PESHAWAR, Pakistan — Pakistan freed a pro-Taliban cleric and quickly signed an accord with his hard-line group Monday, the first major step by the new government to talk peace with Islamic militants and break with President Pervez Musharraf's policy of using force.
The day's developments began with the release of Sufi Muhammad, who is believed in his 70s, after more than five years in custody following his dispatch of thousands of followers to fight in Afghanistan.
A few hours later, the government of North West Frontier Province said Muhammad's group signed a pact renouncing violence in return for being allowed to peacefully campaign for Islamic law. Security forces have the right to "act against" any extremists who attack the government.
Analysts cautioned it would take time to judge the new approach, noting Musharraf also struck truces with some groups that U.S. officials have complained gave Pakistani militants as well as Taliban and al-Qaida fighters a chance to build up their strength.
The anti-government sentiments in the region affected by Monday's deal are seen as less intractable than those held by Taliban sympathizers in the tribal regions of Waziristan, where U.S. officials believe Osama bin Laden and other al-Qaida leaders are hiding.
Provincial government spokesman Faridullah Khan said the pact covers the Swat Valley and neighboring districts in this area along the Afghan frontier.
It was not clear if the deal was accepted by Muhammad's son-in-law, Mualana Fazlullah, whose fighters seized control of the Swat Valley last year, prompting a bloody army offensive.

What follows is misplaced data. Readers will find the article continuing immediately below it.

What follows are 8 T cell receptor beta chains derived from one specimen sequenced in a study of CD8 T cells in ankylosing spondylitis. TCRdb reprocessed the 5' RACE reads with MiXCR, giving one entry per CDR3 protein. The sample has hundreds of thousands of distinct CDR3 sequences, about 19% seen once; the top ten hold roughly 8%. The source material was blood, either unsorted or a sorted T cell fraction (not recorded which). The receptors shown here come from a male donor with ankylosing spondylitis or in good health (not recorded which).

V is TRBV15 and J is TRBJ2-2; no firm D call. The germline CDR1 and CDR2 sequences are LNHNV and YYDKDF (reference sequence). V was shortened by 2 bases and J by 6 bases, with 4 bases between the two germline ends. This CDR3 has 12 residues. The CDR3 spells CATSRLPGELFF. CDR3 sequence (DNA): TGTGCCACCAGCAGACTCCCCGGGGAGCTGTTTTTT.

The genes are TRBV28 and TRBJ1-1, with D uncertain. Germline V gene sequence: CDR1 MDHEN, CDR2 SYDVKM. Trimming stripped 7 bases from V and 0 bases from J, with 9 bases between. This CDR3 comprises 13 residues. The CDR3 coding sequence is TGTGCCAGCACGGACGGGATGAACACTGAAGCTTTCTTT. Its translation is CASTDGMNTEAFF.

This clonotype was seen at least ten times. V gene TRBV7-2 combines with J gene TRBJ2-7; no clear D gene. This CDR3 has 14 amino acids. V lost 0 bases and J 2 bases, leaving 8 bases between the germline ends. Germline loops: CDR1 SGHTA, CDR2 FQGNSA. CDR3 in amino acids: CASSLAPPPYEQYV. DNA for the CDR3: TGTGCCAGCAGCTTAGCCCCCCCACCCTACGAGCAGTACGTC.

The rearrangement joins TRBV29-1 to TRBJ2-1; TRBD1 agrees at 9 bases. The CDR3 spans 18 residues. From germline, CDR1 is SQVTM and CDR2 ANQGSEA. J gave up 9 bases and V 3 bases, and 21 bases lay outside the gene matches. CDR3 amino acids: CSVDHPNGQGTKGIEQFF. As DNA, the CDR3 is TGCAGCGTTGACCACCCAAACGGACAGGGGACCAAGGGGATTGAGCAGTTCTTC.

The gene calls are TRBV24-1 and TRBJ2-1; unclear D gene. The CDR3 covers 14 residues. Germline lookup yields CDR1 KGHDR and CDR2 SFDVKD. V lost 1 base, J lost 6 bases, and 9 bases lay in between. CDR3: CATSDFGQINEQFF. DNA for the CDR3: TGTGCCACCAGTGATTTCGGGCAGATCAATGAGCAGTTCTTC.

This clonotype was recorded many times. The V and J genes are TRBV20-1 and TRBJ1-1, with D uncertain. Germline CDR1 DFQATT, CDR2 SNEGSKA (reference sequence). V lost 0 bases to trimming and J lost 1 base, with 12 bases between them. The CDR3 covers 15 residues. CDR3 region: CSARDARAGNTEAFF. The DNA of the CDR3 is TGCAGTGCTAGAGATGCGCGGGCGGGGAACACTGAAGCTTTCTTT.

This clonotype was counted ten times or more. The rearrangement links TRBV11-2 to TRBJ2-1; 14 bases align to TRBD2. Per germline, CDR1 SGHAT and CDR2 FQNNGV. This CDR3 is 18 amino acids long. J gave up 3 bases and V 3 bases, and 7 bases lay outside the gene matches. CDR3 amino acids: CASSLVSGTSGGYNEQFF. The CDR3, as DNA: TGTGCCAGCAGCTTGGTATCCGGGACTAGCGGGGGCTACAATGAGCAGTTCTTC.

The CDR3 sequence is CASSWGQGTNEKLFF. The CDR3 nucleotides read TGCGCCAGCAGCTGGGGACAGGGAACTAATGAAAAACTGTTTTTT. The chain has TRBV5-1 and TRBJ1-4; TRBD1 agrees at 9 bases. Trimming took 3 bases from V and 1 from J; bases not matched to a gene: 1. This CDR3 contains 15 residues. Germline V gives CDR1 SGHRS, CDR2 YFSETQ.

Fazlullah's spokesman could not be reached for comment late Monday. Fazlullah is reportedly at odds with Muhammad, and experts expressed doubts the younger militant would change.
"I think Maulana Fazlullah will continue with whatever he is doing," said Mehmood Shah, former security chief for Pakistan's tribal areas.
Talat Masood, a retired general and security analyst, said the deal with Muhammad demonstrated the new government's willingness to try dialogue with militants and could increase pressure on Fazlullah and others to lay down their arms.
"But it's a long way before you can make any judgment as to whether this is a success," he said, citing the previous failed peace efforts with pro-Taliban militants.
"We have to see ... to what extent both parties are going to abide by the agreement and whether the militants use this period to consolidate," he said.
Pakistan's national government, led by the party of assassinated Prime Minister Benazir Bhutto, wants to use dialogue and development to curb militancy in the tribal region. The North West Frontier provincial government, which is led by a Pashtun nationalist party, has joined the effort.
It is a major shift from the more aggressive approach that Musharraf's military regime took with U.S. support after Pakistan joined the war on terror following the Sept. 11 terror attacks.
Officials at the U.S. Embassy in Islamabad could not be reached for comment late Monday. In Washington, State Department spokesman Tom Casey said he did not have any details on Muhammad's release, but said the U.S. is "continuing to cooperate with the government of Pakistan as it seeks to confront extremism."